I am replacing "razor only" receptacles to GFCI. The outlet contains a LINE cable (black, white, bare copper). The previous receptacle of course did not use three prongs, so the ground was just secured to the outlet box's grounding terminal (screw).

To install the GFCI according to the instructions, I need two new pieces of wire for the ground pigtail: one to the grounding terminal, and one to the receptacle's ground. See diagram below.

My small problem is that I don't have green or bare copper wire. I have suitable 6" 14 AWG wire scraps from the old receptacle, but they are white or black.

  • Would it be terrible if I used the wrong colors to make the pigtail? Electrically of course there's no problem. Potential confusion is the only issue I can see, but since it would all be in the same outlet box, maybe that's less of a problem?

  • It also occurred to me to strip the black/white insulation and thus have bare copper, but it is stranded (all the wires from LINE are solid), so that seems like a bit of a mess. Is that even ok to do?

grounding instructions

  • You can strip the wire if it's being used for ground. Or wrap it in green electrical tape.
    – Nate
    Sep 28, 2019 at 3:06
  • Can't find anything saying bare stranded wire is a problem. I've installed light fixtures that include a bare stranded ground wire.
    – Nate
    Sep 28, 2019 at 3:13
  • 1
    @Nate Wouldn't a 6" bare stranded wire get messy? I'm not sure how many strands there are but it's a lot, as in probably dozens.
    – adatum
    Sep 28, 2019 at 3:33
  • @adatum -- it's going to be either 7 or 19 strands, not "dozens" unless it's fine-stranded wire, which isn't generally used for mains work Sep 28, 2019 at 3:37
  • It will be twisted on one end by a wire nut, and clamped to a screw terminal at the other end, and only be a few inches long. I wouldn't worry about it being messy. You can always wrap some electrical tape around it if you find it too messy to work with. Or you can always run to the hardware store for some green #12 THHN, it's less than 10¢ a foot here
    – Nate
    Sep 28, 2019 at 3:41

1 Answer 1


The answer to your question is "quite critical": Grounds must be green, yellow/green or bare. Neutrals must be white or gray. All others are hot.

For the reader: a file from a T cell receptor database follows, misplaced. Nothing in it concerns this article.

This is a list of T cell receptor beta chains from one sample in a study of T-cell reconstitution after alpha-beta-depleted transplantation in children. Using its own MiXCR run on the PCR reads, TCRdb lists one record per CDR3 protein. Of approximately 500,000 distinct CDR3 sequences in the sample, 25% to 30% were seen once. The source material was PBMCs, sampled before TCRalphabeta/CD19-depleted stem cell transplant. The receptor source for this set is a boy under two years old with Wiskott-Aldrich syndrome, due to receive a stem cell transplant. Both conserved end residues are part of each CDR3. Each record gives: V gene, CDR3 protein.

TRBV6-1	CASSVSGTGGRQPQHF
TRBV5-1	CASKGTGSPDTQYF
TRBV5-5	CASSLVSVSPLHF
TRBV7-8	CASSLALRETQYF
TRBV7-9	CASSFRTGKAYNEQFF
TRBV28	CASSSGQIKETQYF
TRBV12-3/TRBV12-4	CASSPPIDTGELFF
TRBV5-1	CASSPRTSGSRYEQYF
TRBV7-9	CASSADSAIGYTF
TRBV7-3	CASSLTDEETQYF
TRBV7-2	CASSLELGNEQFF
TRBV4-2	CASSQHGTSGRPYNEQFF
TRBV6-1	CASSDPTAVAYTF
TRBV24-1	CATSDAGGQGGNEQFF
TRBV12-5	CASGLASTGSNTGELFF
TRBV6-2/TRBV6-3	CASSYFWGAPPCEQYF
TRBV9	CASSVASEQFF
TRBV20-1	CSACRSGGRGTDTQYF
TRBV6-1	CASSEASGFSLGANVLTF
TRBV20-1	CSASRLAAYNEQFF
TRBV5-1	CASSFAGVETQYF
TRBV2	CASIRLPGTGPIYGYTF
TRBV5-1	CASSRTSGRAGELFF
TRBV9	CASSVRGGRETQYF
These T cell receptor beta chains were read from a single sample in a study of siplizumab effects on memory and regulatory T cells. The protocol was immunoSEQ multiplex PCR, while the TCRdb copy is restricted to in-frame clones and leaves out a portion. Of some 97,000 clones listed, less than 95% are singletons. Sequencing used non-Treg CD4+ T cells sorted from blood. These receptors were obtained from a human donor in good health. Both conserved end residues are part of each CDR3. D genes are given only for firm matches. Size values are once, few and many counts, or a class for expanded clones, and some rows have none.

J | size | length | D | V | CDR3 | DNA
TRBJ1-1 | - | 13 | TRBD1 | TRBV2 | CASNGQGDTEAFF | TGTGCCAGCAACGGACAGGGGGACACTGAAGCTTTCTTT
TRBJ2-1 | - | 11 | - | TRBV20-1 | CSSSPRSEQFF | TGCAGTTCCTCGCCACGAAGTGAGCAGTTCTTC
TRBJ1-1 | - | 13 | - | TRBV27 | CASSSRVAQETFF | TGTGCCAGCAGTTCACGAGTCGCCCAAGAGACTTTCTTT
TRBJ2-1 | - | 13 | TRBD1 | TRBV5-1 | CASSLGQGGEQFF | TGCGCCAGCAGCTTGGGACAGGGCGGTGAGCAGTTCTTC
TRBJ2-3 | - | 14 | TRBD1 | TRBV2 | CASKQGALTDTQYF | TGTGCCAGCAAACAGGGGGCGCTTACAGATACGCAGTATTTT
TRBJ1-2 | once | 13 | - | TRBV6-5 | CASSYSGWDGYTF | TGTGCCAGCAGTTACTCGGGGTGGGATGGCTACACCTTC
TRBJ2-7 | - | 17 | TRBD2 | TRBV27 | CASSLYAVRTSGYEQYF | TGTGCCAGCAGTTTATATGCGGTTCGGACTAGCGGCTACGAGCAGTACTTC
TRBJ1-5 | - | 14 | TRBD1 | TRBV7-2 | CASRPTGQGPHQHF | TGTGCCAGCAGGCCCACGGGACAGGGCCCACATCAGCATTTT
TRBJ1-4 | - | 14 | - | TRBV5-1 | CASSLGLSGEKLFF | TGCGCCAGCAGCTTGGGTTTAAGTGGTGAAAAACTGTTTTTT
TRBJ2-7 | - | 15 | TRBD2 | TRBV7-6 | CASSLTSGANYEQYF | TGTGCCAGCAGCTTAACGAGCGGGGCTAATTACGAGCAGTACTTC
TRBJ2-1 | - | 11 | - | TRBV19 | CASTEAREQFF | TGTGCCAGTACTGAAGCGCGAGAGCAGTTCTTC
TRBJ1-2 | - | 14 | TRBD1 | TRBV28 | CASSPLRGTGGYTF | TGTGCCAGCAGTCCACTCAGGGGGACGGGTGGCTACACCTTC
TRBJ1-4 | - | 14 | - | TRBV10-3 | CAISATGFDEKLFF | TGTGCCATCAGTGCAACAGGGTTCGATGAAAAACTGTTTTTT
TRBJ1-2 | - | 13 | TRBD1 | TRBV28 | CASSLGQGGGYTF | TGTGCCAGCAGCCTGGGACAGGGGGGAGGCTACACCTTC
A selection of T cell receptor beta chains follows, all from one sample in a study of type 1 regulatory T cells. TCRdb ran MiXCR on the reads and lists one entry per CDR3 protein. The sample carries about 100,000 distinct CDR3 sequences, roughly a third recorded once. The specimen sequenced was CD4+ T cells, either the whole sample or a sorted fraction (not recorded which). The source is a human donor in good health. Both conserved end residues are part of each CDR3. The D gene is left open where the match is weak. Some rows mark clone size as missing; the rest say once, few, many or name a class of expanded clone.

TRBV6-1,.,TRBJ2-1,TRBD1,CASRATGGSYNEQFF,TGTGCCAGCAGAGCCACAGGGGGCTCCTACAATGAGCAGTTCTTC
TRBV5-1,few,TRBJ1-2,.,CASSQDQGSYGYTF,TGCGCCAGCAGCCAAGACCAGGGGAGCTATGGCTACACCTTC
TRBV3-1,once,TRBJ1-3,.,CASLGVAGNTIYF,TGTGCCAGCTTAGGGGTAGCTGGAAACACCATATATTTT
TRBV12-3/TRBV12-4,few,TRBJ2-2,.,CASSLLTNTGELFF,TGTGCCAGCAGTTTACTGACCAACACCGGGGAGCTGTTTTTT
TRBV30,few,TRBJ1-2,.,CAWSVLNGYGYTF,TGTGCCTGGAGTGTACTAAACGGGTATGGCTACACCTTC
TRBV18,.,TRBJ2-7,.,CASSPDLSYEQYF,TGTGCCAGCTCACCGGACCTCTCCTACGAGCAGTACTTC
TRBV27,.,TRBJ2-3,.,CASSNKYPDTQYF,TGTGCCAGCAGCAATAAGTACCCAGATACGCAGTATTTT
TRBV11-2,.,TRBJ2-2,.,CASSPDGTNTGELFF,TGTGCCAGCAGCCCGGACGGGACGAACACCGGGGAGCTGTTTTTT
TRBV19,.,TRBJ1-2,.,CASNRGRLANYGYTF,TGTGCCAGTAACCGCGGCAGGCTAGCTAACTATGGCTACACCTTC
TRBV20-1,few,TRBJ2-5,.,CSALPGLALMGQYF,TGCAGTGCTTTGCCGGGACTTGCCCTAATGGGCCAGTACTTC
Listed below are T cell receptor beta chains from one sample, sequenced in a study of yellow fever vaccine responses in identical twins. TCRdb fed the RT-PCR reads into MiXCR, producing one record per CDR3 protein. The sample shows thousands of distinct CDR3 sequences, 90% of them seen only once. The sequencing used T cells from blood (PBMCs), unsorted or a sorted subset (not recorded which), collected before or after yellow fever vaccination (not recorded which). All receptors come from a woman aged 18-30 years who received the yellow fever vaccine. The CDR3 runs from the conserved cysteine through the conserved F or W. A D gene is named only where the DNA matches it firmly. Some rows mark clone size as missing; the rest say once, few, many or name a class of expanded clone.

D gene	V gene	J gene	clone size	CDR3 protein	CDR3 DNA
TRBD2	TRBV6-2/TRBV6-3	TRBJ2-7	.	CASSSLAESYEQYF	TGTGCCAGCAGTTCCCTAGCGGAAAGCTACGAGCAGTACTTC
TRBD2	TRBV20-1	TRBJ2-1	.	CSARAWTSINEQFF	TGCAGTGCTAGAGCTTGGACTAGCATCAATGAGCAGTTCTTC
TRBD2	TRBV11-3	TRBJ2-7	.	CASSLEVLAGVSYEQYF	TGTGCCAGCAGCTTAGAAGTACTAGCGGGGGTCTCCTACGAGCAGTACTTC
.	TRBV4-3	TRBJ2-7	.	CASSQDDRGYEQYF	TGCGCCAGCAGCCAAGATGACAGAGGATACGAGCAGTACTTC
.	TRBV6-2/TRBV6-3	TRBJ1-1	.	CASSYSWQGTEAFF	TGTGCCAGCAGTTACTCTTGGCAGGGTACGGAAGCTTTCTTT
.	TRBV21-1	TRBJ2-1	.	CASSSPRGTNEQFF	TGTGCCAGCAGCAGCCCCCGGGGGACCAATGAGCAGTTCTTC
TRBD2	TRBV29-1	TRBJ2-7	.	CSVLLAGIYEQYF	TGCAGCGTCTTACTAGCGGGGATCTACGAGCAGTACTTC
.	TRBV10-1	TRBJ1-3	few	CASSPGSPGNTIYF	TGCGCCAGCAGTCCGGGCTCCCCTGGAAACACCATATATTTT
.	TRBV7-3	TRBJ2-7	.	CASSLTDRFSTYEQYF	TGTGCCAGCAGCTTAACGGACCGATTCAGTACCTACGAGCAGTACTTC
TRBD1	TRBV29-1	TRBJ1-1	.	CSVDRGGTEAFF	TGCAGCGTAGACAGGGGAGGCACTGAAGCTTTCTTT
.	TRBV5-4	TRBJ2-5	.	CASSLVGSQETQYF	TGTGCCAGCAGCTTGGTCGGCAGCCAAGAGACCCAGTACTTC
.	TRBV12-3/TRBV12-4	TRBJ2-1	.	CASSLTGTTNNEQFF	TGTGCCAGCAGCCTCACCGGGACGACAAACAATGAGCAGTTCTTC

Binding stranded wire to a screw terminal is tricky. Not impossible but tricky. I like to "super-twist it" by gripping the wire in a hole intended to shear off bolts, which keeps it circular. You have to have just the right touch to clamp the wire enough to hold it without shearing it.

Because of the difficulty for a novice to attach stranded wire to a screw terminal, I would advise either going to the shop and getting some solid #12 wire, or, you can use round crimp terminals for the ground screw on the junction box (not on a receptacle).

If you have wire whose insulation is not green or yellow-green, there are two ways to mark it as a ground.

  • Strip all the insulation off. Optional: wrap it with green tape, which will solve the birdcaging issue if the supertwist doesn't.
  • Don't strip the insulation off and totally obscure it with green tape. However this violates Code.
  • Thanks for the tips. I did notice that half of the strands tended to "squish" out from under the screw head when I tried it previously. Is the pigtail in the instructions necessary? eg. would it be ok to keep LINE's solid ground wire at the screw terminal and add another wire from the screw terminal to the receptacle's ground? Exploring this left me lacking confidence in how securely the screw could hold more than one wire (especially with the addition of the stranded one), not to mention questions of Code.
    – adatum
    Sep 28, 2019 at 4:29
  • 1
    @adatum putting more than one wire on a screw is absolutely forbidden anyway. Unless you use round crimp terminals, but you quickly find you would need to get 5 fingers and 3 thumbs inside the hole while also holding a screwdriver :) Sep 28, 2019 at 4:36
  • 1
    @Harper -- wiring device screws aren't rated for use with ring or spade terminals anyway... Sep 28, 2019 at 4:49
  • 1
    @ThreePhaseEel I assume adaturn is talking about the ground screw in the back of the box. Yes, agreed, on a receptacle that won't do. Sep 28, 2019 at 4:53
  • Yes, I meant the ground screw in the box. "absolutely forbidden".. good to know, and even better to know the reasons. I think I have some solid copper wire (with grey insulation) but I'll need to check the size. As for crimp terminals what do I need to know? I might have some lying around but I know nothing of types and sizes and I'm not looking to create fire hazards.
    – adatum
    Sep 28, 2019 at 5:04

Your Answer

By clicking “Post Your Answer”, you agree to our terms of service and acknowledge you have read our privacy policy.

Not the answer you're looking for? Browse other questions tagged or ask your own question.